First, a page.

Motif style and meaning

The conventional approach to archaeological classification, the recognition of types and type-sequences, study of their recurrent associations, and the plotting of spatial distributions of key types, has been criticized over the past generation as descriptive rather than explanatory or interpretative. Accepting that analysis is not an end in itself but a means of distilling order from the mass of data available as an essential preliminary to interpretation, this study of Celtic art will retain a framework that attempts to identify styles, broadly in chronological sequence, and that sees the recognition of recurrent themes and individual motifs as a basis for meaningful comparisons. A study of individual or recurrent motifs, like the pelta or triskele of La Tene art, is not simply an exercise in academic pedantry, but is essential to an understanding of Celtic art, just as the understanding of words is an essential prerequisite to a critical appreciation of poetry. To attempt a critical appreciation without this fundamental understanding is simply dilettantism. Jacobsthal, Fox and others have written about the 'grammar' of Celtic art, by which they meant the repertory of motifs, and their adaptation or integration into the overall composition. Some of these motifs are derived from external sources, such as the palmette and lotus of the early La Tene styles, though they are rapidly transformed, not through technical ineptitude but through positive re-interpretation, into a novel, Celtic form. Much the same processes are evident in the transformation of Greek models and classical imagery on Celtic coinage, not disintegration in the hands of inept or uncomprehending barbarians but a re-invention of the originals.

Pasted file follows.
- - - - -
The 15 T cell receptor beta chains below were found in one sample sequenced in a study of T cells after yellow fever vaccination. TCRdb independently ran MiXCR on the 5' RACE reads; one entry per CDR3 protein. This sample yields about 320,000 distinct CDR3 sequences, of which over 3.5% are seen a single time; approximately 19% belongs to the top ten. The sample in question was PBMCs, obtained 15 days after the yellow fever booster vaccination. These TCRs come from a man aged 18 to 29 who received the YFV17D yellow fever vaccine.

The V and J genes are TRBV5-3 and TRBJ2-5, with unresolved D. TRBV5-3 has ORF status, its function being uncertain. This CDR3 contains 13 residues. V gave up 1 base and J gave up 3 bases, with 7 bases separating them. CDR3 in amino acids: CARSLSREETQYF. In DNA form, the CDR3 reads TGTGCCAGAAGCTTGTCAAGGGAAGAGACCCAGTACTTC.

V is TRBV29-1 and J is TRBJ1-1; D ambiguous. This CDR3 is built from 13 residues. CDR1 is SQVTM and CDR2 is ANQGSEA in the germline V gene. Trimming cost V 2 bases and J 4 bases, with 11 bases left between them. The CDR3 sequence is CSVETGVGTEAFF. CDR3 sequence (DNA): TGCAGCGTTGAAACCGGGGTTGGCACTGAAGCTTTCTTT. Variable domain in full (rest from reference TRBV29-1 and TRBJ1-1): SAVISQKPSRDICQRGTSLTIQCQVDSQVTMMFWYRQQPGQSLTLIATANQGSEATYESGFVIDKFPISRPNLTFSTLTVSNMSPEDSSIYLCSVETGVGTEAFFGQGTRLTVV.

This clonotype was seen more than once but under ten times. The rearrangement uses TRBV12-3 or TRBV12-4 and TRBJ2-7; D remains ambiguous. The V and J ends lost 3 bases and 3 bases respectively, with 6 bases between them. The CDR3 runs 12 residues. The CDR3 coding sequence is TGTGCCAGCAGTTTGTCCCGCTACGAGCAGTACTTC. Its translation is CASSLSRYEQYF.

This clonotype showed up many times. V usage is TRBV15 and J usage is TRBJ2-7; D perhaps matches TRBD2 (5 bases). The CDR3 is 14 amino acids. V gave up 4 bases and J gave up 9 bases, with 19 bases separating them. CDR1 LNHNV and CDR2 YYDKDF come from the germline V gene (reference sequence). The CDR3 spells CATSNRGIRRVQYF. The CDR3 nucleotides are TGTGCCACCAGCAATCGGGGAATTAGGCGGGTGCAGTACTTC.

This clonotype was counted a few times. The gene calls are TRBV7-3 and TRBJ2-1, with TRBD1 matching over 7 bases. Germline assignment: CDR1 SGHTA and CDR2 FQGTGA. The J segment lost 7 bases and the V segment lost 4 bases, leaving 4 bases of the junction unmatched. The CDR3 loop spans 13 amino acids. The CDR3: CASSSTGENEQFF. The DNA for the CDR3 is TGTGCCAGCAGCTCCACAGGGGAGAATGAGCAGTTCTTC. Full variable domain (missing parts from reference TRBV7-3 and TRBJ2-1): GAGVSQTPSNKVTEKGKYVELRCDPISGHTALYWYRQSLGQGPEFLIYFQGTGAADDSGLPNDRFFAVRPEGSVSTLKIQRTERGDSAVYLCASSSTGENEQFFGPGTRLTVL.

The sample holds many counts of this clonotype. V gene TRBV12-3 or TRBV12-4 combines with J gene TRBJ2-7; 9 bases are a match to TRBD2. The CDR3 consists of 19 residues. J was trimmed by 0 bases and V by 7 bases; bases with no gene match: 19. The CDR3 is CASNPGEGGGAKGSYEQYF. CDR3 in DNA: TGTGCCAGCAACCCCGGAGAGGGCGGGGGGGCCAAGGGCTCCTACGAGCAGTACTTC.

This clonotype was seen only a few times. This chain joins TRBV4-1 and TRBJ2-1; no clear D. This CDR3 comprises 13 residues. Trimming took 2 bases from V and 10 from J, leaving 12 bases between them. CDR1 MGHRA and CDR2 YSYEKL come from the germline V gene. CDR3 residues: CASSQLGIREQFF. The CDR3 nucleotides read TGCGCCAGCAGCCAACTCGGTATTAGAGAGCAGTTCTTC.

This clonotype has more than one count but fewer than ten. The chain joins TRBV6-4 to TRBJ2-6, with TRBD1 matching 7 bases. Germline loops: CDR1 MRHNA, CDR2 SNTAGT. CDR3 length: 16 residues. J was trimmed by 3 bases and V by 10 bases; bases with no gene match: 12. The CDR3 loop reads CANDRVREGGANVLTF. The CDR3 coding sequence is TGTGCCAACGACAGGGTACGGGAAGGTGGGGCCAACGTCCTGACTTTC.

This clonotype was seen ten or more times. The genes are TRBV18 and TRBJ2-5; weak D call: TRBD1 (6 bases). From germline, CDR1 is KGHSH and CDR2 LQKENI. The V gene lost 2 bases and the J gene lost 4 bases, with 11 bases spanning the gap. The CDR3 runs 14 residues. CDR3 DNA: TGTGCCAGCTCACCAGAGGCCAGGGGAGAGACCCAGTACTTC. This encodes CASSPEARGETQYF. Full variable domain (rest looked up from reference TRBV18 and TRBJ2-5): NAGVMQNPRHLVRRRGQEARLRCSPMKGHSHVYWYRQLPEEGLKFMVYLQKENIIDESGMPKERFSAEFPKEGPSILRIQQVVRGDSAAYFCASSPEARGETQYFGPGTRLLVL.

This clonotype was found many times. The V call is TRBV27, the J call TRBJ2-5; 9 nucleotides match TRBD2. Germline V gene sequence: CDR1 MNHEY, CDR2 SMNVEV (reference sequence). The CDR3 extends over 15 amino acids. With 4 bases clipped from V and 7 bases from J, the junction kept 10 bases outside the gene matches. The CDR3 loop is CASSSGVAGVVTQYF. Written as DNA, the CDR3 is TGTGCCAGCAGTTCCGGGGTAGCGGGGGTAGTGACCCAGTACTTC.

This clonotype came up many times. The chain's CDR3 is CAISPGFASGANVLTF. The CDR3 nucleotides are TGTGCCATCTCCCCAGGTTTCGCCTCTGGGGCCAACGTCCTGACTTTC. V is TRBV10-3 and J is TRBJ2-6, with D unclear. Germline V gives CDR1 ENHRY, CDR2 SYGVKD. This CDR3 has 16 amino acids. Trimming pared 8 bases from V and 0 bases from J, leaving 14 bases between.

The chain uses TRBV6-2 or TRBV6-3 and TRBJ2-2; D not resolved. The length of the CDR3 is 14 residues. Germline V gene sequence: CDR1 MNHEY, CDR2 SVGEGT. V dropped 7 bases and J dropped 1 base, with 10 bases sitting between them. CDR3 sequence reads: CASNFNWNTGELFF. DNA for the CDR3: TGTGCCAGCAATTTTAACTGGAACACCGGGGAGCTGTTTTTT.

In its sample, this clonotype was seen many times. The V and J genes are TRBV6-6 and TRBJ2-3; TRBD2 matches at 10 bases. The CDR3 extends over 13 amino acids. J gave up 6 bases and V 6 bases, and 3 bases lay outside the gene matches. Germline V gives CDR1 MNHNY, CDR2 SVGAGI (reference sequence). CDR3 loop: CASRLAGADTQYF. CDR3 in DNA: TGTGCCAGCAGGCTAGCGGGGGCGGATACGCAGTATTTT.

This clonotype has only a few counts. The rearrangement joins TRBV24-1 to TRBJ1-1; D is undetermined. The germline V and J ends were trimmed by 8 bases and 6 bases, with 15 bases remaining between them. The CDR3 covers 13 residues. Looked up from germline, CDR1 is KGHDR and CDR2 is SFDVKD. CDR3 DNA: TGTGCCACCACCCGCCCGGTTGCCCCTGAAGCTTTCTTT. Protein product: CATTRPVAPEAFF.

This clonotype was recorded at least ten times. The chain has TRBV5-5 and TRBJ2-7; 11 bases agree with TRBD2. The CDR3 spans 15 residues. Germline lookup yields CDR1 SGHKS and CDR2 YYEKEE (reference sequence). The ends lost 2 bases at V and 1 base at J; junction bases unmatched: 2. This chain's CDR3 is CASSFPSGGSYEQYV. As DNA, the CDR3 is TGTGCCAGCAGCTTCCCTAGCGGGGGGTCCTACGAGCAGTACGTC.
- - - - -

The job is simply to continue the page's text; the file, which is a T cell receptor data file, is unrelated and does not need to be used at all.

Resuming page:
Style has been defined as the 'totality of conventions which make up the art of a particular area at a particular period of time' (Shapiro, 1953) and in the context of Celtic art by Ruth and Vincent Megaw as the 'combination of technical and icono-graphic elements to produce a particular form or effect' (Megaw and Megaw, 2001, 20). Jacobsthal used the term to define his principal landmarks in the development of La Tene art, Early Style, Waldalgesheim, Sword and Plastic, with regional variants like the Hungarian and Swiss Sword Styles. A review of this sequence might suggest a greater diversity still of local styles at different periods, particularly if we take a broader sweep of the media represented rather than allowing fine metal-work and a classical perspective, as was Jacobsthal's, to predominate.

The recurrence of some key motifs, and even combinations of motifs, encourages the belief that these had a 'meaning', and that it was part of the purpose of communication rather than simply the decorative embellishment of a functional artefact. In as much as art is created in a social environment, and in the context of its beliefs and values (Layton, 1991, 43) then Celtic art doubtless conveyed a meaning, overtly or subconsciously, to those who were aware of its significance. The role of art in ethnographic contexts, however, would suggest that this meaning might be known to the community as a whole or only to a select group within it. Once again, this might argue for a plural understanding of Celtic arts, the art of fine metal-work perhaps communicating with a different social group from the art of domestic pottery or textiles, for example. Only very occasionally can we expect archaeological evidence to provide 'answers' to these issues; but the limitations of the evidence should never deter us from asking the questions.

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